Does Gin Go Bad or Expire after Opening? (Detailed)

Gin has been gaining popularity in genre and craft. If you’re like me, you probably have a wide variety of gin bottles in your bar, and some of them may still be around a long time after opening. Gin is a drink that has many subtle nuances of delicate flavors. What happens to the taste and the quality of the Gin once the bottle has been opened? Does Gin go bad or even expire after opening? Let me share with you my findings.

Gin does not go bad or expire once opened. However, the oxidation process will change the flavor profile of the opened Gin. For this reason, it is preferred to consume a bottle of Gin within one year of opening the bottle. If unopened, the bottle of Gin can retain the delicate flavors for many years.

Gin is a drink of subtle nuances of flavor. The varieties of flavors can be as varied as the number of gin producers. Many gin producers have a signature gin that is a combination of herbs that become unique to that distillery. You will not find it anywhere else.

If you open a bottle of your favorite Gin, how sure can you be that the flavor will stay as delicate and palatable for as long as possible? Do you need to take additional measures to ensure your opened bottle of Gin remains good to drink and tasty over an extended period of time?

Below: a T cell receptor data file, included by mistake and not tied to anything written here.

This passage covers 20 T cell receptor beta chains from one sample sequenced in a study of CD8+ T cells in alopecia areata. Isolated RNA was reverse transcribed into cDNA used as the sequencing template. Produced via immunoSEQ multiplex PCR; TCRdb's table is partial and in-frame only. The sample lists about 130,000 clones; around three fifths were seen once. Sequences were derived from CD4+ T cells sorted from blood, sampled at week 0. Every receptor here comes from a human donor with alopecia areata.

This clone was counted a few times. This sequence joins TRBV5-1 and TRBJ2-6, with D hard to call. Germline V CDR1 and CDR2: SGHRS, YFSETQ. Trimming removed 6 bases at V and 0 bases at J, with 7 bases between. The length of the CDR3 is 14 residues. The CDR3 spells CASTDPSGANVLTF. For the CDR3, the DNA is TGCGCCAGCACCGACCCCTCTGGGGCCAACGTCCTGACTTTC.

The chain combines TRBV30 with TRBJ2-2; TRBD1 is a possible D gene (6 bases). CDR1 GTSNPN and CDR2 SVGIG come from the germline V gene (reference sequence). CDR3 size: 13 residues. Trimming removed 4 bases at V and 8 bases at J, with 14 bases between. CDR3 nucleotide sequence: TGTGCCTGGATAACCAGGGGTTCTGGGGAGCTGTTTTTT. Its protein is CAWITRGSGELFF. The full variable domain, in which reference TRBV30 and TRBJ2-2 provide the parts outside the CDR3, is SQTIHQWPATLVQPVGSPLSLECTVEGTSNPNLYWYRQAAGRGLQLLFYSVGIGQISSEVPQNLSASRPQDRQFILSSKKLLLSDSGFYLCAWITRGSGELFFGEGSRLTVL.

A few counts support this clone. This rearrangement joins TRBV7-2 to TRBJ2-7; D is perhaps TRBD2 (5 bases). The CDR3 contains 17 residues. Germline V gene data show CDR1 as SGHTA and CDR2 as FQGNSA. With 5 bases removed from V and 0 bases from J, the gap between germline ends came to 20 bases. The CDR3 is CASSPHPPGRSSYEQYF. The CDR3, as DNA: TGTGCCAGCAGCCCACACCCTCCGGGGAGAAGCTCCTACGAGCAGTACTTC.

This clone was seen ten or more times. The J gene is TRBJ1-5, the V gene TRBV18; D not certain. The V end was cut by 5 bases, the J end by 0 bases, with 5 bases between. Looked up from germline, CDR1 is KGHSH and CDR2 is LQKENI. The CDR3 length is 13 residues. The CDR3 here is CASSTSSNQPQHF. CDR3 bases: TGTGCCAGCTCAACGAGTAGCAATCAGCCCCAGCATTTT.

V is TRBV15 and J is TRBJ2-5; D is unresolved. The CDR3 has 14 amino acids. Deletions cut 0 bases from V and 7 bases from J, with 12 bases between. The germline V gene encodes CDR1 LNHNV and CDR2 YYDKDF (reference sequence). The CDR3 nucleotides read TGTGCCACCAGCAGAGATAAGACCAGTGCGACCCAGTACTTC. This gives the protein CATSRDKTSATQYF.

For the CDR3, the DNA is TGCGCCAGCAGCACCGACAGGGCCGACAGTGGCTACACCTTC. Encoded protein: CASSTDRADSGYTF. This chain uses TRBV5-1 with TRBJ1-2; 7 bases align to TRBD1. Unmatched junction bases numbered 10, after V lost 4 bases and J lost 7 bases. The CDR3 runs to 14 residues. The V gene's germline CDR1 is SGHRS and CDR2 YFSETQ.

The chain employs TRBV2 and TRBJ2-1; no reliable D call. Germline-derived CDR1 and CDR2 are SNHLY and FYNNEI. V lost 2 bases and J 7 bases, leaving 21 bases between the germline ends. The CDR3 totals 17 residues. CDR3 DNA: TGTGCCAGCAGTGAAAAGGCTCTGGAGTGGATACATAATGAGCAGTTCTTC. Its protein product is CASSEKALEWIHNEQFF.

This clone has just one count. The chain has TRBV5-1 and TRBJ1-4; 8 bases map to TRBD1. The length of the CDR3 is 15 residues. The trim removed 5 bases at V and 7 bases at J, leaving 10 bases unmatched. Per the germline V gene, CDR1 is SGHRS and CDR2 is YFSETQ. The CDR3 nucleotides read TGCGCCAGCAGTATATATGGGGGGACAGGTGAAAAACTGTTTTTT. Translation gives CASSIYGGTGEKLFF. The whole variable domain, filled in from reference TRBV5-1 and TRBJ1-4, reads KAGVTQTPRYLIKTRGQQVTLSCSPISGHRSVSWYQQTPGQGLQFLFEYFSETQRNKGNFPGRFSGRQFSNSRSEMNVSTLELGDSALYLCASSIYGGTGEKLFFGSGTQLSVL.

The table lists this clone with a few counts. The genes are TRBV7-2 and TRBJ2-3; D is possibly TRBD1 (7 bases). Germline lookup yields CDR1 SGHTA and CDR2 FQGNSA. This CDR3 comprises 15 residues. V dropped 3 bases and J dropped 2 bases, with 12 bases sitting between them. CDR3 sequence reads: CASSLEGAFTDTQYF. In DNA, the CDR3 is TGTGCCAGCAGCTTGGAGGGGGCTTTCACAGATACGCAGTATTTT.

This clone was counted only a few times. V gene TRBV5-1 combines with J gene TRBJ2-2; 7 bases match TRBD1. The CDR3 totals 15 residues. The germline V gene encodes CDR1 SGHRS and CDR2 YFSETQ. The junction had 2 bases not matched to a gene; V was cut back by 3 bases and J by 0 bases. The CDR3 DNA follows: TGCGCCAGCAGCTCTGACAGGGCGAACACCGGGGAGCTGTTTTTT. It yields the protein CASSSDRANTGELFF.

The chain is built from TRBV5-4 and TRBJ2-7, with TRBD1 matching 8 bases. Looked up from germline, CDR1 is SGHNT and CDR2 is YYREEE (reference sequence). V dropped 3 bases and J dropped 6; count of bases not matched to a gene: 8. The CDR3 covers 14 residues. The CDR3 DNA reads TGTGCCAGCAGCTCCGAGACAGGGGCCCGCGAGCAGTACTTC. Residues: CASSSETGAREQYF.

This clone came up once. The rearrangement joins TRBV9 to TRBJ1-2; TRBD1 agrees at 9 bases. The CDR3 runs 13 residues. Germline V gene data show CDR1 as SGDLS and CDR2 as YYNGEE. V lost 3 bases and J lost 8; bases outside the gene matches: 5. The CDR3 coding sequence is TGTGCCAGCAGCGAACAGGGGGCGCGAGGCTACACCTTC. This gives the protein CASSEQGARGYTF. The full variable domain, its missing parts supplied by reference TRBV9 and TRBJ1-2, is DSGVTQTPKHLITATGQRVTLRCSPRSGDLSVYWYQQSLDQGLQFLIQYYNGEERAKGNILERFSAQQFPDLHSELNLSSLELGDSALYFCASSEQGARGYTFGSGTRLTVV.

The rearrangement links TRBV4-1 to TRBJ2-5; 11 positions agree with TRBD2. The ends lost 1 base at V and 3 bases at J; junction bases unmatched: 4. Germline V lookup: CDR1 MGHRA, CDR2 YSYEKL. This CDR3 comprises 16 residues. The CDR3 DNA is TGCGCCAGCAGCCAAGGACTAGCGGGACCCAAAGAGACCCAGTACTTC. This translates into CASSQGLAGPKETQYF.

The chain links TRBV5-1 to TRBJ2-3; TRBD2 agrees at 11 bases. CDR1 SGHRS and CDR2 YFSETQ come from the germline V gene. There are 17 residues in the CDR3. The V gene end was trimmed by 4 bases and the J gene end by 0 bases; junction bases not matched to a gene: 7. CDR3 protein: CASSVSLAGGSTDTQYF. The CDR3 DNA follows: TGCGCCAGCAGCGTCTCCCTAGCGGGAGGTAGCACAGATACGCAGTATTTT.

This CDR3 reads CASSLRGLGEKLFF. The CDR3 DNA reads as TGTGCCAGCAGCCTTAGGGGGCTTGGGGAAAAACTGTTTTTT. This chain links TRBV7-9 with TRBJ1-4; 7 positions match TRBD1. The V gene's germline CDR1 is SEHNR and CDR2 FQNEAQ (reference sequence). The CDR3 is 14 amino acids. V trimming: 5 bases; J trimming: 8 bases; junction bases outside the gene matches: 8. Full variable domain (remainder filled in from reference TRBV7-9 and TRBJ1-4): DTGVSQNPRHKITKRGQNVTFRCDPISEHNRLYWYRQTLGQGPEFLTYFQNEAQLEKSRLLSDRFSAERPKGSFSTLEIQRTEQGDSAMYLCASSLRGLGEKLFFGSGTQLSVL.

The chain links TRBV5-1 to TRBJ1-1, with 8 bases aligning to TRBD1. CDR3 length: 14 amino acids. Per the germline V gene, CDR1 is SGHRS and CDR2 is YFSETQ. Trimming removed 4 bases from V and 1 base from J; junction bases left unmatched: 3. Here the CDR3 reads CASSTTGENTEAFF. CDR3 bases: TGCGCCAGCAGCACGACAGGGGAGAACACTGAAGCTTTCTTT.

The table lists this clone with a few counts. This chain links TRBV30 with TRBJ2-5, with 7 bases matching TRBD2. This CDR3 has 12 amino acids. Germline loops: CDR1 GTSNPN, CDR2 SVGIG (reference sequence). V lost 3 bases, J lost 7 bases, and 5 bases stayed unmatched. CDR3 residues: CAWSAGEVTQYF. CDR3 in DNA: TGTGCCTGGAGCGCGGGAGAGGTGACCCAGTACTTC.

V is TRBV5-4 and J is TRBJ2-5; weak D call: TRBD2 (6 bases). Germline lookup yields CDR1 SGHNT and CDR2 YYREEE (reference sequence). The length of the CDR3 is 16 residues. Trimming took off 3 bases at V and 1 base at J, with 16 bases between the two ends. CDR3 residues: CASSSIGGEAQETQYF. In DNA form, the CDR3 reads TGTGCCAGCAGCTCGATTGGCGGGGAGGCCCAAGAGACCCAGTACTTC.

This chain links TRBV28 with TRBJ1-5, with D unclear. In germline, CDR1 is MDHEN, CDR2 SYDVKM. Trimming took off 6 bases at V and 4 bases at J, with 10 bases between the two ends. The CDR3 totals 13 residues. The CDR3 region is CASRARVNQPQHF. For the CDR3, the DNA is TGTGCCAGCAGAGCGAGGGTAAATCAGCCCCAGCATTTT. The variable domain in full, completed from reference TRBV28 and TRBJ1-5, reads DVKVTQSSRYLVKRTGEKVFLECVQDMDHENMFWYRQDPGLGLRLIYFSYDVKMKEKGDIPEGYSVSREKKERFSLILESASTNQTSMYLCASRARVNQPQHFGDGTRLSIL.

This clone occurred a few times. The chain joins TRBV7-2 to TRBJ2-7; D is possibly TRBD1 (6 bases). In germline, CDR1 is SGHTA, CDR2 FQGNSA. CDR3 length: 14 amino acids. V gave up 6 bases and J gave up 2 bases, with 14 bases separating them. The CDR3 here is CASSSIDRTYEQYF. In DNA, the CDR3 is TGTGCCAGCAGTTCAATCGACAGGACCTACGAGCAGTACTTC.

You have probably heard of the famous Gin and tonic cocktail that became the British explorers’ staple sundowner drink. The story behind drinking Gin and tonic at this hour was more due to the tonic water than the Gin! The tonic water contained quinine and was a treatment for the dreaded malaria disease, transmitted by mosquitoes that came out at sunset. Hence the introduction of the sundowner drink of Gin and tonic!

The tonic water was consumed to prevent the contraction of malaria. Gin was added to make the tonic water palatable and, of course, for the alcohol’s relaxing effect.

You may not be an intrepid explorer, but like those individuals, you may like to know what happens to your Gin once the bottle is opened and how long the flavor will stay good for.

Does Gin Go Bad?

Alcohol is considered a preservative, and an antimicrobial compound, so technically, your Gin will not go bad or go off once the bottle is opened.

Gin, once opened, will not expire or go bad and will be safe to drink, but the flavor profile of the Gin in the open bottle will slowly start to change over time.

Once the bottle is opened, the Gin is exposed to oxygen in the air. The Gin will start to react to the oxygen and begin the oxidization process. This oxidizing process will change the Gin’s flavor, and some of the alcohol will also evaporate into the air. Thus, once the Gin is opened, the flavor profile will gradually change, and the Gin’s alcohol content will drop.

When you re-seal an opened bottle of Gin, the seal is never quite airtight, and the oxidation process will continue, even if it is at a slower rate.

Does Opened Gin Need To Be Refrigerated?

The Gin’s alcohol content will prevent the Gin from going off, so refrigeration is not necessary.